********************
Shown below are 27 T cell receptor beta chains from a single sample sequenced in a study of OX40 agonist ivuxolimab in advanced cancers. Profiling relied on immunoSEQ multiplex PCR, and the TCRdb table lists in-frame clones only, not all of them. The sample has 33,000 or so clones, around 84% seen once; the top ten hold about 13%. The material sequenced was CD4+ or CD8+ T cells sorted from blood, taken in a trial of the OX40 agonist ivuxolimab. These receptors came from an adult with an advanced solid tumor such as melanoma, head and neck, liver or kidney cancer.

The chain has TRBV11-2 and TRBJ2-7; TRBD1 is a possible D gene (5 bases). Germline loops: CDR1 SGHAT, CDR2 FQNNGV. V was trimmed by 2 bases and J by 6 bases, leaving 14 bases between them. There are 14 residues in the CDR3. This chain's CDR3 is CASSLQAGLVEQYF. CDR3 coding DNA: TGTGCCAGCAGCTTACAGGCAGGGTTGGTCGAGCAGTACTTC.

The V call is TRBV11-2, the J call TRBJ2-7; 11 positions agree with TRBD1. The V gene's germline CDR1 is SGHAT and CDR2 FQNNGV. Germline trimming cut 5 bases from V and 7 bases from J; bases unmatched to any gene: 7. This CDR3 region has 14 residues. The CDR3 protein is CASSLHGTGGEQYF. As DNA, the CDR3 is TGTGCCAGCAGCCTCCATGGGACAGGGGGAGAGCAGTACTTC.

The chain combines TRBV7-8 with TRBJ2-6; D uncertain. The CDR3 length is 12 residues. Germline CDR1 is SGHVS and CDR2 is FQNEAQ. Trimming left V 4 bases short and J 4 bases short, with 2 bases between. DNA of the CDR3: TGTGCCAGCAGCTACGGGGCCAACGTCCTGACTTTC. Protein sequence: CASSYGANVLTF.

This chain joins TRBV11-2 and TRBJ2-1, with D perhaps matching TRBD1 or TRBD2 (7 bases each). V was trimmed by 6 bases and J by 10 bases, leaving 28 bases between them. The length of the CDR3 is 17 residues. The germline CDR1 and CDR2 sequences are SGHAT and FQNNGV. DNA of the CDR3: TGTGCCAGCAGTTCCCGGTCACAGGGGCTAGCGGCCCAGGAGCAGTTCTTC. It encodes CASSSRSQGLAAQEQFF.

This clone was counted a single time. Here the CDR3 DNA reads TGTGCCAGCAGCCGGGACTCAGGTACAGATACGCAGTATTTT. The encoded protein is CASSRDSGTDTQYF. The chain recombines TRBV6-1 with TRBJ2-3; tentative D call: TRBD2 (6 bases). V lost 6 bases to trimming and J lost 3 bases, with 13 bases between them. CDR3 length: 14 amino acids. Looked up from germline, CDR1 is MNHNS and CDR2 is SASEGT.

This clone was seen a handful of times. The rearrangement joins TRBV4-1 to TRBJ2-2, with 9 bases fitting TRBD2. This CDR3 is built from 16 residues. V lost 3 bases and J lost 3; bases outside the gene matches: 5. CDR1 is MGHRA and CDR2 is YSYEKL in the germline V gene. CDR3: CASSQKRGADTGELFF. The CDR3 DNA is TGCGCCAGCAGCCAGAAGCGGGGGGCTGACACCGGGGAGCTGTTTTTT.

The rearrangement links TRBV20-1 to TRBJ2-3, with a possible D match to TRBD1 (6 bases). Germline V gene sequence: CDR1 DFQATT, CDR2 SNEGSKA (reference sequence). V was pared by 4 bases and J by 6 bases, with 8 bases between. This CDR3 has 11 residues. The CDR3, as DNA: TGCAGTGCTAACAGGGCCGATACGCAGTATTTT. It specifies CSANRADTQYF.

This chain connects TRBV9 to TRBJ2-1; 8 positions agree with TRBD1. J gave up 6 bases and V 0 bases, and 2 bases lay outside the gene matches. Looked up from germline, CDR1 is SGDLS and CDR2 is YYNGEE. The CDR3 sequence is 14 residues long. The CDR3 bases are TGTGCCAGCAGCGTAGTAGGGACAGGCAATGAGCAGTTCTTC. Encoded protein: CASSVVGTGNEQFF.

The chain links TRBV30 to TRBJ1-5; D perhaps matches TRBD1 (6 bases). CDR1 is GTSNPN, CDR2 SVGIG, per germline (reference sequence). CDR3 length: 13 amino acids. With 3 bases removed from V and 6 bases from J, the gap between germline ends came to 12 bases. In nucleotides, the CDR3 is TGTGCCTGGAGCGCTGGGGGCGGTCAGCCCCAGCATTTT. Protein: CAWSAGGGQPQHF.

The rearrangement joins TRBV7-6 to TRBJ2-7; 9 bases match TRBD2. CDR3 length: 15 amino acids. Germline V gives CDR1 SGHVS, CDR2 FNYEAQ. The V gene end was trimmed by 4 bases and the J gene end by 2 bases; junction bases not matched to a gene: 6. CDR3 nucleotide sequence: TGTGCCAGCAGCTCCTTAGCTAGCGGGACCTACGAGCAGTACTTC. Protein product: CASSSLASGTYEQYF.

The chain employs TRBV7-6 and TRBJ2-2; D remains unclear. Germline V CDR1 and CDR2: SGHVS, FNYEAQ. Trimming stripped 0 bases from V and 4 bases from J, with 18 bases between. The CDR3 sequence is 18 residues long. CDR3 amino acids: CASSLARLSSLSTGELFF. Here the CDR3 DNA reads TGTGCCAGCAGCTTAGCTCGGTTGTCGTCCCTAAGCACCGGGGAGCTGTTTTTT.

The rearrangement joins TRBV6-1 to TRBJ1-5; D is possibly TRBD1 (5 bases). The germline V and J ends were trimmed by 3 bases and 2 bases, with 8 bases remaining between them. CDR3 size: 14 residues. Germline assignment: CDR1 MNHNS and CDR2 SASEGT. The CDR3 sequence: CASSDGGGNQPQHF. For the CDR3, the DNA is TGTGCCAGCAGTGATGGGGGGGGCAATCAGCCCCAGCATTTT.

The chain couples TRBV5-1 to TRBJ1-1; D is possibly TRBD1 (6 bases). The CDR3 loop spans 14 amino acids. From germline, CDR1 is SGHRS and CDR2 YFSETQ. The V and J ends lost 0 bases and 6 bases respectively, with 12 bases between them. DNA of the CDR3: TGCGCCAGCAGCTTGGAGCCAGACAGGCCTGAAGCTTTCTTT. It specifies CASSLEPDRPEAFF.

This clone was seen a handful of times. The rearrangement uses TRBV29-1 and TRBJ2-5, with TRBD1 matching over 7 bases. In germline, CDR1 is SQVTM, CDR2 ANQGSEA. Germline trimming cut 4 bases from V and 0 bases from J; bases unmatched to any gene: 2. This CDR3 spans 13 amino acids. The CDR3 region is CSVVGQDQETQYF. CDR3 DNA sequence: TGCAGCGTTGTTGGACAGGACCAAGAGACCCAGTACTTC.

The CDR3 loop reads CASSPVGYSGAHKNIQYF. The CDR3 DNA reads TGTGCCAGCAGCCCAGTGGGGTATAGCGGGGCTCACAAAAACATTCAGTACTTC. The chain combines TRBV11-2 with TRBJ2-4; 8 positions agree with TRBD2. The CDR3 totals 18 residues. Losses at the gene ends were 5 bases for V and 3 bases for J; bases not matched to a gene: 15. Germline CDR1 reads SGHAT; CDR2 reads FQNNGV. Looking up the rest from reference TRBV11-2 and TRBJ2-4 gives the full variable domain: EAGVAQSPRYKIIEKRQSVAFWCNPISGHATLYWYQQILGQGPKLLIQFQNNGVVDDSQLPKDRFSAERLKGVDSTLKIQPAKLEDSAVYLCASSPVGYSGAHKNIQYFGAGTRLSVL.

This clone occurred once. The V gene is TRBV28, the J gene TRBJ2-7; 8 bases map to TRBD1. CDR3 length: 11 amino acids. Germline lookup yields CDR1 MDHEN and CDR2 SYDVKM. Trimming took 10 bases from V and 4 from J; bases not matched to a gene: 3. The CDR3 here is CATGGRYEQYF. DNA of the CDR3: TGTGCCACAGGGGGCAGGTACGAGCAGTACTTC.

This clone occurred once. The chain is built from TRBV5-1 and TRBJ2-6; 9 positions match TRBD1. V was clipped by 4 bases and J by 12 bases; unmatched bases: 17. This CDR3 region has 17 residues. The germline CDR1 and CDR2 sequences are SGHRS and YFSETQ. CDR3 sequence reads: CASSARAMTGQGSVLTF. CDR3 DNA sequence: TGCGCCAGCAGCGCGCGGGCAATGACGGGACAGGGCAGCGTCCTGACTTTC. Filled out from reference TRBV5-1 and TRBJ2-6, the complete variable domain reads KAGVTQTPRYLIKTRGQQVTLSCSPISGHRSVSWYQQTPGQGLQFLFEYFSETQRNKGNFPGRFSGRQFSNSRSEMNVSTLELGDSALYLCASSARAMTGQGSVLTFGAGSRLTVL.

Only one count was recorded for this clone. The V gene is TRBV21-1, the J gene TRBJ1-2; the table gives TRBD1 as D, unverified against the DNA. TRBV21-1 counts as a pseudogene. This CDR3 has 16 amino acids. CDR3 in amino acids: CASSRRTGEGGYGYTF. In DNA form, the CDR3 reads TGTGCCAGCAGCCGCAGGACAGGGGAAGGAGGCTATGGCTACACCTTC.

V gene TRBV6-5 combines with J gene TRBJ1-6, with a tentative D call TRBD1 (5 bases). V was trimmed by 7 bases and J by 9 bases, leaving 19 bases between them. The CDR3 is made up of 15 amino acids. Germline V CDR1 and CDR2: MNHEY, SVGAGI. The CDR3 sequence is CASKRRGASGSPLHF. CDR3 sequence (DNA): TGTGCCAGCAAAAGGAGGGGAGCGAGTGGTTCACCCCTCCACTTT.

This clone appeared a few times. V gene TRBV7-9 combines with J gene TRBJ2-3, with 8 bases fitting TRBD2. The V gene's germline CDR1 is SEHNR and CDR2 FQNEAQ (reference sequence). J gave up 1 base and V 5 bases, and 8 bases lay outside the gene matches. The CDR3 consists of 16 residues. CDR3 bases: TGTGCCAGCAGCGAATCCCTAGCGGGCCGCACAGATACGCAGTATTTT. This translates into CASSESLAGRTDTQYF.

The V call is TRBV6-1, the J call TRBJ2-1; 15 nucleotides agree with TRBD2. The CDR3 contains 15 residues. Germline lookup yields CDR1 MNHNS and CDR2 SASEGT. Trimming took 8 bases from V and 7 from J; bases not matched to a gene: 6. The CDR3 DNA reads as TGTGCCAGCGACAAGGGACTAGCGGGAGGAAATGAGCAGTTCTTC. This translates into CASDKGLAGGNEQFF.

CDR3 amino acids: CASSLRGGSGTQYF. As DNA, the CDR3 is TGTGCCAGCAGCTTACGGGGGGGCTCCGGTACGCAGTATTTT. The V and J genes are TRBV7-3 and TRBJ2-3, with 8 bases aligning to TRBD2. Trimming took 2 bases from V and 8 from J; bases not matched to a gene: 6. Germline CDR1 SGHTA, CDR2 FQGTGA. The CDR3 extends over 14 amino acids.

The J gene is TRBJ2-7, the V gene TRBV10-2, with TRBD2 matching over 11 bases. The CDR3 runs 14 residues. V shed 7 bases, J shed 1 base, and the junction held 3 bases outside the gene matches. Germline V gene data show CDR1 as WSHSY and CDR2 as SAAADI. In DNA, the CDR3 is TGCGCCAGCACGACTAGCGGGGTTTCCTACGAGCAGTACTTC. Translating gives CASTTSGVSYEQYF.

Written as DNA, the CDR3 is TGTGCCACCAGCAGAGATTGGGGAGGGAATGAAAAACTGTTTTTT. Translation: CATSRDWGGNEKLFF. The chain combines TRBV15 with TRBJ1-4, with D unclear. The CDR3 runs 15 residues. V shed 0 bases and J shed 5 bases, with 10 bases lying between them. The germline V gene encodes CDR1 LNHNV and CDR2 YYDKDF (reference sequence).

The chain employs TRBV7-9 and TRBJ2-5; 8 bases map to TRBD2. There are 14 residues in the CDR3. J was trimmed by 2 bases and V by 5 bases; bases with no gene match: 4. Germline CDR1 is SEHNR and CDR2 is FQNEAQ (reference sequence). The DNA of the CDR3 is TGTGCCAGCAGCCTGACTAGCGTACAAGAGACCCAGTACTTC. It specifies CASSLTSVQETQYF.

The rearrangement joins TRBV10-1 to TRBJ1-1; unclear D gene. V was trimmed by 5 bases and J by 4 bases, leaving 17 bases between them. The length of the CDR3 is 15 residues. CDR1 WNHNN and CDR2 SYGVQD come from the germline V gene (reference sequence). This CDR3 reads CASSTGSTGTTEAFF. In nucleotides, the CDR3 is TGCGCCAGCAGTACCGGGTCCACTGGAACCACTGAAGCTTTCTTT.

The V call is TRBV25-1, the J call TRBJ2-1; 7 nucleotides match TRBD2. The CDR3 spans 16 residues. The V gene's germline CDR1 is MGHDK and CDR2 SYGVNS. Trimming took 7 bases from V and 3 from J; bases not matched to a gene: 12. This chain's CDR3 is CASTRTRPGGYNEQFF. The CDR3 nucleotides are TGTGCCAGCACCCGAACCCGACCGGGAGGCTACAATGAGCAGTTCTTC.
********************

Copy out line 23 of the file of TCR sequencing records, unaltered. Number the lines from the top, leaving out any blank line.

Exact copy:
CDR3 amino acids: CASSLRGGSGTQYF. As DNA, the CDR3 is TGTGCCAGCAGCTTACGGGGGGGCTCCGGTACGCAGTATTTT. The V and J genes are TRBV7-3 and TRBJ2-3, with 8 bases aligning to TRBD2. Trimming took 2 bases from V and 8 from J; bases not matched to a gene: 6. Germline CDR1 SGHTA, CDR2 FQGTGA. The CDR3 extends over 14 amino acids.